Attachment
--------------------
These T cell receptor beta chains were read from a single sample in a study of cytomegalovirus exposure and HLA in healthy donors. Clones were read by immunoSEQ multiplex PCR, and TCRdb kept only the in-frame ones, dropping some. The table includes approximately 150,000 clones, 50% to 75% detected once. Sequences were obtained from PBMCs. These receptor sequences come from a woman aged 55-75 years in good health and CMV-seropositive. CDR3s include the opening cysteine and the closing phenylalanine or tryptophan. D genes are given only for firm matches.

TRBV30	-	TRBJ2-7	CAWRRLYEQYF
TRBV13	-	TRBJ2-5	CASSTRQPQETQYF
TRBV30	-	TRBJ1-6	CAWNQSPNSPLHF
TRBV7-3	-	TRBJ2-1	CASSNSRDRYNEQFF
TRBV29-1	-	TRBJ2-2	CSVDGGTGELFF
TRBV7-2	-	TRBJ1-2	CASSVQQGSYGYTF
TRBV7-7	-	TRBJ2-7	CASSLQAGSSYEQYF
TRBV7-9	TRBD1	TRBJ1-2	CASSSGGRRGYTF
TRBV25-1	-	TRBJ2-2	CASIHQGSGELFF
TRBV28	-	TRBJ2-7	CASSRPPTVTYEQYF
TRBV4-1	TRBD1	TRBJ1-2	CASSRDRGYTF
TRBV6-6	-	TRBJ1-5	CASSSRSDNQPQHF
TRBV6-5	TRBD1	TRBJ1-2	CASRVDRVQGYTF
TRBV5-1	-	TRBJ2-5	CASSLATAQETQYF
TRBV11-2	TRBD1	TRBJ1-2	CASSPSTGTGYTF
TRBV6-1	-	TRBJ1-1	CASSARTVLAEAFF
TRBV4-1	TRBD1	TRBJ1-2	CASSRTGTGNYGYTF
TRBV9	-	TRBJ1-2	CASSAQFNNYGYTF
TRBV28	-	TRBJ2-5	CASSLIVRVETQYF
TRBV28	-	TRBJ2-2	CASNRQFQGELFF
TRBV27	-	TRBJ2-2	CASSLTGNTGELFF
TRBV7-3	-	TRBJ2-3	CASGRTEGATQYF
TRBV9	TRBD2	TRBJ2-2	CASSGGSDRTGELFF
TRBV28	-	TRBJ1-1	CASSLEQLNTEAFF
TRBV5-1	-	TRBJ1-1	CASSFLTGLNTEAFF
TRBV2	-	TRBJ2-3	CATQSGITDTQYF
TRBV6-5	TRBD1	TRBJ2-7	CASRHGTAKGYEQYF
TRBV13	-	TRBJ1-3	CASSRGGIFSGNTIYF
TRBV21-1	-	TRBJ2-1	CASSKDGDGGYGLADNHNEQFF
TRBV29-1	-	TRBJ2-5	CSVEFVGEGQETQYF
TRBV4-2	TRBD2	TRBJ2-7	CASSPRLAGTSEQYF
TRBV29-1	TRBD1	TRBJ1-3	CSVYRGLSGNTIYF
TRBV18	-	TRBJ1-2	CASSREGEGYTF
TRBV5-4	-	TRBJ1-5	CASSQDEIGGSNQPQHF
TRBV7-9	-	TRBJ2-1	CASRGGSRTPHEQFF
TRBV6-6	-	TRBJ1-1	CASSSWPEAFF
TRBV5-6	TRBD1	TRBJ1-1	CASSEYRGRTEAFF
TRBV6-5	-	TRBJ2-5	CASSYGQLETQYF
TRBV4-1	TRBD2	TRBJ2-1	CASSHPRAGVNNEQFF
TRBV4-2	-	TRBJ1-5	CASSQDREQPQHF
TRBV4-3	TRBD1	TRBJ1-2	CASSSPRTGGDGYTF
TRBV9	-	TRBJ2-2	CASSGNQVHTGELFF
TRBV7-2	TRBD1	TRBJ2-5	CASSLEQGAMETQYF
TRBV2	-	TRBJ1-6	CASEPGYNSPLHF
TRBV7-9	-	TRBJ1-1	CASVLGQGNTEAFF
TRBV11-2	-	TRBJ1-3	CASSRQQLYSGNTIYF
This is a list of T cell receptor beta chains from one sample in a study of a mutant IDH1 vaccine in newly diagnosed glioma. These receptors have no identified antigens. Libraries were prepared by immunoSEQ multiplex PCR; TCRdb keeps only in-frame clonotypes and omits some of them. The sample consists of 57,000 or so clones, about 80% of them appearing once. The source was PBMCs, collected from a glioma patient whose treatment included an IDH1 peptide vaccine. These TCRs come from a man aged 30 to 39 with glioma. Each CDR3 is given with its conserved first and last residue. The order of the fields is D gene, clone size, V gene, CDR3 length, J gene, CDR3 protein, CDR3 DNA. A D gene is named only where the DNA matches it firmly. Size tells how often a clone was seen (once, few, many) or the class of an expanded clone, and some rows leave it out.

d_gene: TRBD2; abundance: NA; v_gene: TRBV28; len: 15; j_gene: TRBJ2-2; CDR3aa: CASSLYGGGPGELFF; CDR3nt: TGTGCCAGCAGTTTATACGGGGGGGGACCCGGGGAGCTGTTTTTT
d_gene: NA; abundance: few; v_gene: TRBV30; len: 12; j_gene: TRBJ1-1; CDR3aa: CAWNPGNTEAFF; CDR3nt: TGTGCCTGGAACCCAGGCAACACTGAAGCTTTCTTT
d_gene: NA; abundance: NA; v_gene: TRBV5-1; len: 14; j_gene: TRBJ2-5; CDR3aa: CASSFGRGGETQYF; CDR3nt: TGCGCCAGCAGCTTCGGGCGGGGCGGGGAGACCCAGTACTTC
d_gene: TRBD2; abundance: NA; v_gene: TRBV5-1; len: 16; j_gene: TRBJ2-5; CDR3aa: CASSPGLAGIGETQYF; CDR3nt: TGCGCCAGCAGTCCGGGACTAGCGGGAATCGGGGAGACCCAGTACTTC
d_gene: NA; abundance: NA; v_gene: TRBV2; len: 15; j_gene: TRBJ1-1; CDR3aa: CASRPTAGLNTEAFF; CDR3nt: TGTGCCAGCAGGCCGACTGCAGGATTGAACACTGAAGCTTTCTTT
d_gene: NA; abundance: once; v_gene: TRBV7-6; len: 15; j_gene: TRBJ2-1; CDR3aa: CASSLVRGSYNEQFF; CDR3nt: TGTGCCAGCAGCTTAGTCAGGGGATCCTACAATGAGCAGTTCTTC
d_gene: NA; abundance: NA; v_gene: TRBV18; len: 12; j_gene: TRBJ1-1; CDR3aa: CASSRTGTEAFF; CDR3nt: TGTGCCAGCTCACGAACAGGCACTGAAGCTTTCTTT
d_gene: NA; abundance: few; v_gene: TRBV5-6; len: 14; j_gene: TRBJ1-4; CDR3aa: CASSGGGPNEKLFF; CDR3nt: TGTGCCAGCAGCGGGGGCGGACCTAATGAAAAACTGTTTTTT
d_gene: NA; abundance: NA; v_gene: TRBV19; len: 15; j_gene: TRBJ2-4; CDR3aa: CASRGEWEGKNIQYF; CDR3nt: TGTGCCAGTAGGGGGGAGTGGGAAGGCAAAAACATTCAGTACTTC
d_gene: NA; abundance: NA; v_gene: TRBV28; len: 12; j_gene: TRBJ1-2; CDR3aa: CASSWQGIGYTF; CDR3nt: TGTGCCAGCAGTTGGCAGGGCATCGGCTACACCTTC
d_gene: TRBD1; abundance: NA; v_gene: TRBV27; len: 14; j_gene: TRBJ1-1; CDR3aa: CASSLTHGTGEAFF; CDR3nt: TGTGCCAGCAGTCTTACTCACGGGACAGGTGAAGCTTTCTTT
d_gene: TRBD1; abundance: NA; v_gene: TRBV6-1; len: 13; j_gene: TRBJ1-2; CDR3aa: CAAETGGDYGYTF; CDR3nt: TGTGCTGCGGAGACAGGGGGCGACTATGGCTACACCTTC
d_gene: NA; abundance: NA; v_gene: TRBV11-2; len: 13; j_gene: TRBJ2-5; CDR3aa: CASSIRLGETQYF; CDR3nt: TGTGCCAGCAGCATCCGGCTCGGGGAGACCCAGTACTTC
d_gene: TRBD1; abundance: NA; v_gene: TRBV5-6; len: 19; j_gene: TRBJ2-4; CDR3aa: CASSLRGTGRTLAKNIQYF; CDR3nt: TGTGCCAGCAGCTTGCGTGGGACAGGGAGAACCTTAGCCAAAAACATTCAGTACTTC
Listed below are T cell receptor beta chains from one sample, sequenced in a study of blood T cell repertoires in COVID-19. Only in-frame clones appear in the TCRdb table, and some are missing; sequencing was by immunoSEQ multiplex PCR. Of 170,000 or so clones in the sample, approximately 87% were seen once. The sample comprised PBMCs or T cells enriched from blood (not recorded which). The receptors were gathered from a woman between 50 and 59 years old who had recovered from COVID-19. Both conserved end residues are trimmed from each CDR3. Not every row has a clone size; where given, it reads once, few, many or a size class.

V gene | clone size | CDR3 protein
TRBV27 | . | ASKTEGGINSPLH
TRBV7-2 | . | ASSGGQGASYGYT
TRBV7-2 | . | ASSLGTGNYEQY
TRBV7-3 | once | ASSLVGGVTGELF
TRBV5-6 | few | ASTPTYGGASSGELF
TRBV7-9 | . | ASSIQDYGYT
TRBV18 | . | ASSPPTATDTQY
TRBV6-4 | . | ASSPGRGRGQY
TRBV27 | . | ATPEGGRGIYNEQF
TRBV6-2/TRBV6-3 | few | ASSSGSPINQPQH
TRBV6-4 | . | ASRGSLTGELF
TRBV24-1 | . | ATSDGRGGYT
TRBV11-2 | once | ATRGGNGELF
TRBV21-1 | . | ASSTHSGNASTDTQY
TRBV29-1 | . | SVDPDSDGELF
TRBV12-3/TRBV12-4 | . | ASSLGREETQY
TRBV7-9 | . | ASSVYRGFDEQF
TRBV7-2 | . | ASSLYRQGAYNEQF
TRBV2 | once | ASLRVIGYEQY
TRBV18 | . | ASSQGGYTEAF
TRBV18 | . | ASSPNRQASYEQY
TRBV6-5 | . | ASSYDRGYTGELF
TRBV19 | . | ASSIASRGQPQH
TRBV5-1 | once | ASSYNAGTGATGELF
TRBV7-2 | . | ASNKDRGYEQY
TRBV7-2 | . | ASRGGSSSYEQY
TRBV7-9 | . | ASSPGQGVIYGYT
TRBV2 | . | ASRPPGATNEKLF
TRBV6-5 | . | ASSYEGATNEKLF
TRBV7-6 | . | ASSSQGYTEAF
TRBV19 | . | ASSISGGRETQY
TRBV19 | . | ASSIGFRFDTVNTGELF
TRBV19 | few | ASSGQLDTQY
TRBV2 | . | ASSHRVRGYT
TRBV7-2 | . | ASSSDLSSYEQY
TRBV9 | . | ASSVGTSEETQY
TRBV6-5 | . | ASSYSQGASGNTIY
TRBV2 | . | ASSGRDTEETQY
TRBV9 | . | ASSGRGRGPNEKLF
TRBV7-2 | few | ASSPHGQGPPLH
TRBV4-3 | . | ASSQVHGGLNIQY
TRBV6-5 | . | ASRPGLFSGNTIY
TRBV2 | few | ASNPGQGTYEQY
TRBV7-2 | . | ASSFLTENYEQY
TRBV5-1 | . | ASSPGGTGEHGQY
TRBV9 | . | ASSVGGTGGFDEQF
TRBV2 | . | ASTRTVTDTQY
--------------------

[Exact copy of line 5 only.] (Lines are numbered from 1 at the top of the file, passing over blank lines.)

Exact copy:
TRBV7-3	-	TRBJ2-1	CASSNSRDRYNEQFF